Application Specific Attributes Advertisement with BGP Link-State
draft-ietf-idr-bgp-ls-app-specific-attr-00

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Inter-Domain Routing                                       K. Talaulikar
Internet-Draft                                                 P. Psenak
Intended status: Standards Track                           Cisco Systems
Expires: December 1, 2019                                    J. Tantsura
                                                                  Apstra
                                                            May 30, 2019

   Application Specific Attributes Advertisement with BGP Link-State
               draft-ietf-idr-bgp-ls-app-specific-attr-00

Abstract

   Various link attributes have been defined in link-state routing
   protocols like OSPF and IS-IS in the context of the MPLS Traffic
   Engineering (TE) and GMPLS.  BGP Link-State (BGP-LS) extensions have
   been defined to distribute these attributes along with other topology
   information from these link-state routing protocols.  Many of these
   link attributes can be used for applications other than MPLS TE or
   GMPLS.

   Extensions to link-state routing protocols have been defined for such
   link attributes which enable distribution of their application
   specific values.  This document defines extensions to BGP-LS address-
   family to enable advertisement of these application specific
   attributes as a part of the topology information from the network.

Requirements Language

   The key words "MUST", "MUST NOT", "REQUIRED", "SHALL", "SHALL NOT",
   "SHOULD", "SHOULD NOT", "RECOMMENDED", "NOT RECOMMENDED", "MAY", and
   "OPTIONAL" in this document are to be interpreted as described in BCP
   14 [RFC2119] [RFC8174] when, and only when, they appear in all
   capitals, as shown here.

Status of This Memo

   This Internet-Draft is submitted in full conformance with the
   provisions of BCP 78 and BCP 79.

   Internet-Drafts are working documents of the Internet Engineering
   Task Force (IETF).  Note that other groups may also distribute
   working documents as Internet-Drafts.  The list of current Internet-
   Drafts is at https://datatracker.ietf.org/drafts/current/.

   Internet-Drafts are draft documents valid for a maximum of six months
   and may be updated, replaced, or obsoleted by other documents at any

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   time.  It is inappropriate to use Internet-Drafts as reference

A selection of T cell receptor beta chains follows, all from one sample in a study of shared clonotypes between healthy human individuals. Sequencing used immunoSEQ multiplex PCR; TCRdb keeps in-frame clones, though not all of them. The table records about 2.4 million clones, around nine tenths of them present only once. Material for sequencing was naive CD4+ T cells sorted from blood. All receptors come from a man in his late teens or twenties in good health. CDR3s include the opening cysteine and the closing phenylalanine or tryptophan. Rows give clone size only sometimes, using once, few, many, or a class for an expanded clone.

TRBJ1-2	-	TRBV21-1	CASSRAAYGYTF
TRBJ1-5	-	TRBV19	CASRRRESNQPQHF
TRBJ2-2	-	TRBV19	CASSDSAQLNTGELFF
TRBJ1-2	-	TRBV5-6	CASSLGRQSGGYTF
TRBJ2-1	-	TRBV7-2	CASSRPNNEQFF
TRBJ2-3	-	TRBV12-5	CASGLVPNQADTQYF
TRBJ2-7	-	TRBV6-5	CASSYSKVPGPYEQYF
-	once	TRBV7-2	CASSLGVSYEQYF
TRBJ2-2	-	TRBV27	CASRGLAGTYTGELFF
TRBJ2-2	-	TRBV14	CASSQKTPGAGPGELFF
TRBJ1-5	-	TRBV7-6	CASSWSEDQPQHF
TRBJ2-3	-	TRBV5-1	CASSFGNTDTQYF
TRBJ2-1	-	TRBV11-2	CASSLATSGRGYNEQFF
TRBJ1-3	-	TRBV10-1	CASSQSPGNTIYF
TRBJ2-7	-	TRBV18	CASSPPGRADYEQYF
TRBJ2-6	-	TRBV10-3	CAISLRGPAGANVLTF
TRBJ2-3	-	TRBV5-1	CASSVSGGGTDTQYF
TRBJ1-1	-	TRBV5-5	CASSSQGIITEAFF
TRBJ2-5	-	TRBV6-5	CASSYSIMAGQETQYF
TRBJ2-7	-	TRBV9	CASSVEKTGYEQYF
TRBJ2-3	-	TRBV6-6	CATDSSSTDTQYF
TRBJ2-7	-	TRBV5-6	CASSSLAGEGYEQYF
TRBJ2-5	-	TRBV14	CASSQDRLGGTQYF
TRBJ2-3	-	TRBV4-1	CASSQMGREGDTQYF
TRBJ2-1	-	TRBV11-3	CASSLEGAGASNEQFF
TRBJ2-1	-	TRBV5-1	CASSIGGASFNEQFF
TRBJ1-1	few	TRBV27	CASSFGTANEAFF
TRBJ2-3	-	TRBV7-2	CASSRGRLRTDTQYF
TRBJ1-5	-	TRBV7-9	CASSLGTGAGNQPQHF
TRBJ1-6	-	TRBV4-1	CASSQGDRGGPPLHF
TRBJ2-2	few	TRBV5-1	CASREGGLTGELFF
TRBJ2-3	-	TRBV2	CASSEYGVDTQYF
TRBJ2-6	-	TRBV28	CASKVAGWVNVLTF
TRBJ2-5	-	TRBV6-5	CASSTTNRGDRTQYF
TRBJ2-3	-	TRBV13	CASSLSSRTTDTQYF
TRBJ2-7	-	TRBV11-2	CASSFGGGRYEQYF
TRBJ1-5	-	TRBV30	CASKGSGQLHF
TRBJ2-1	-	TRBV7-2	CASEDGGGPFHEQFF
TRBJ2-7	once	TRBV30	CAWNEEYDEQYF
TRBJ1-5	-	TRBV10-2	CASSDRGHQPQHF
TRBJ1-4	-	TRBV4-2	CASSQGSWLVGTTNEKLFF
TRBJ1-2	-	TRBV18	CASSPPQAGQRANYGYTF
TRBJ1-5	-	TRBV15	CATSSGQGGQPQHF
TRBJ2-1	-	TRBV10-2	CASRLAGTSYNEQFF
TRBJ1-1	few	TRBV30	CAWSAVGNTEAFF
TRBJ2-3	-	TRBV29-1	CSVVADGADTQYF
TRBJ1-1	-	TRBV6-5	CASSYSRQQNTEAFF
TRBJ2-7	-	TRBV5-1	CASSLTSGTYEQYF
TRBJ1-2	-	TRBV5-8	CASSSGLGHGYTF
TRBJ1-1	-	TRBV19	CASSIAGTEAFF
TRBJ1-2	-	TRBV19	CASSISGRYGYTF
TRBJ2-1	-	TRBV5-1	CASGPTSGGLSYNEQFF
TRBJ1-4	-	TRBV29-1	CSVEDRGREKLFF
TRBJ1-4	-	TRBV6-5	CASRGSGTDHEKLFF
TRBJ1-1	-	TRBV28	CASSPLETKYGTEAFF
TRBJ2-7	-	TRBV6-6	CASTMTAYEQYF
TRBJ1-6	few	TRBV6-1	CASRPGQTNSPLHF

material or to cite them other than as "work in progress."

   This Internet-Draft will expire on December 1, 2019.

Copyright Notice

   Copyright (c) 2019 IETF Trust and the persons identified as the
   document authors.  All rights reserved.

   This document is subject to BCP 78 and the IETF Trust's Legal
   Provisions Relating to IETF Documents
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   include Simplified BSD License text as described in Section 4.e of
   the Trust Legal Provisions and are provided without warranty as
   described in the Simplified BSD License.

Table of Contents

   1.  Introduction  . . . . . . . . . . . . . . . . . . . . . . . .   2
   2.  Application Specific Link Attributes TLV  . . . . . . . . . .   3
   3.  Application Specific Link Attributes  . . . . . . . . . . . .   5
   4.  Procedures  . . . . . . . . . . . . . . . . . . . . . . . . .   7
   5.  Backward Compatibility  . . . . . . . . . . . . . . . . . . .   8
   6.  IANA Considerations . . . . . . . . . . . . . . . . . . . . .  10
   7.  Manageability Considerations  . . . . . . . . . . . . . . . .  10
     7.1.  Operational Considerations  . . . . . . . . . . . . . . .  10
     7.2.  Management Considerations . . . . . . . . . . . . . . . .  10
   8.  Security Considerations . . . . . . . . . . . . . . . . . . .  10
   9.  Acknowledgements  . . . . . . . . . . . . . . . . . . . . . .  11
   10. References  . . . . . . . . . . . . . . . . . . . . . . . . .  11
     10.1.  Normative References . . . . . . . . . . . . . . . . . .  11
     10.2.  Informative References . . . . . . . . . . . . . . . . .  11
   Authors' Addresses  . . . . . . . . . . . . . . . . . . . . . . .  12

1.  Introduction

   Various link attributes have been defined in link-state routing
   protocols (viz.  IS-IS [RFC1195], OSPFv2 [RFC2328] and OSPFv3
   [RFC5340] ) in the context of the MPLS traffic engineering and GMPLS.
   All these attributes are distributed by these protocols using TLVs
   that were originally defined for traditional MPLS Traffic Engineering
   (i.e. using RSVP-TE [RFC3209]) or GMPLS [RFC4202] applications.

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   In recent years new applications have been introduced which have use
   cases for many of the link attributes historically used by RSVP-TE
   and GMPLS.  Such applications include Segment Routing (SR) [RFC8402]
   and Loop Free Alternates (LFA) [RFC5286].  This has introduced
   ambiguity in that if a deployment includes a mix of RSVP-TE support
   and SR support (for example) it is not possible to unambiguously
   indicate which advertisements are to be used by RSVP-TE and which
   advertisements are to be used by SR.  If the topologies are fully
   congruent this may not be an issue, but any incongruence leads to
   ambiguity.  An additional issue arises in cases where both
   applications are supported on a link but the link attribute values
   associated with each application differ.  Current advertisements do
   not support advertising application specific values for the same
   attribute on a specific link.  IGP Flexible Algorithm
   [I-D.ietf-lsr-flex-algo] is one such application use-case that MAY
   use application specific link attributes.

   [I-D.ietf-ospf-te-link-attr-reuse] and [I-D.ietf-isis-te-app] define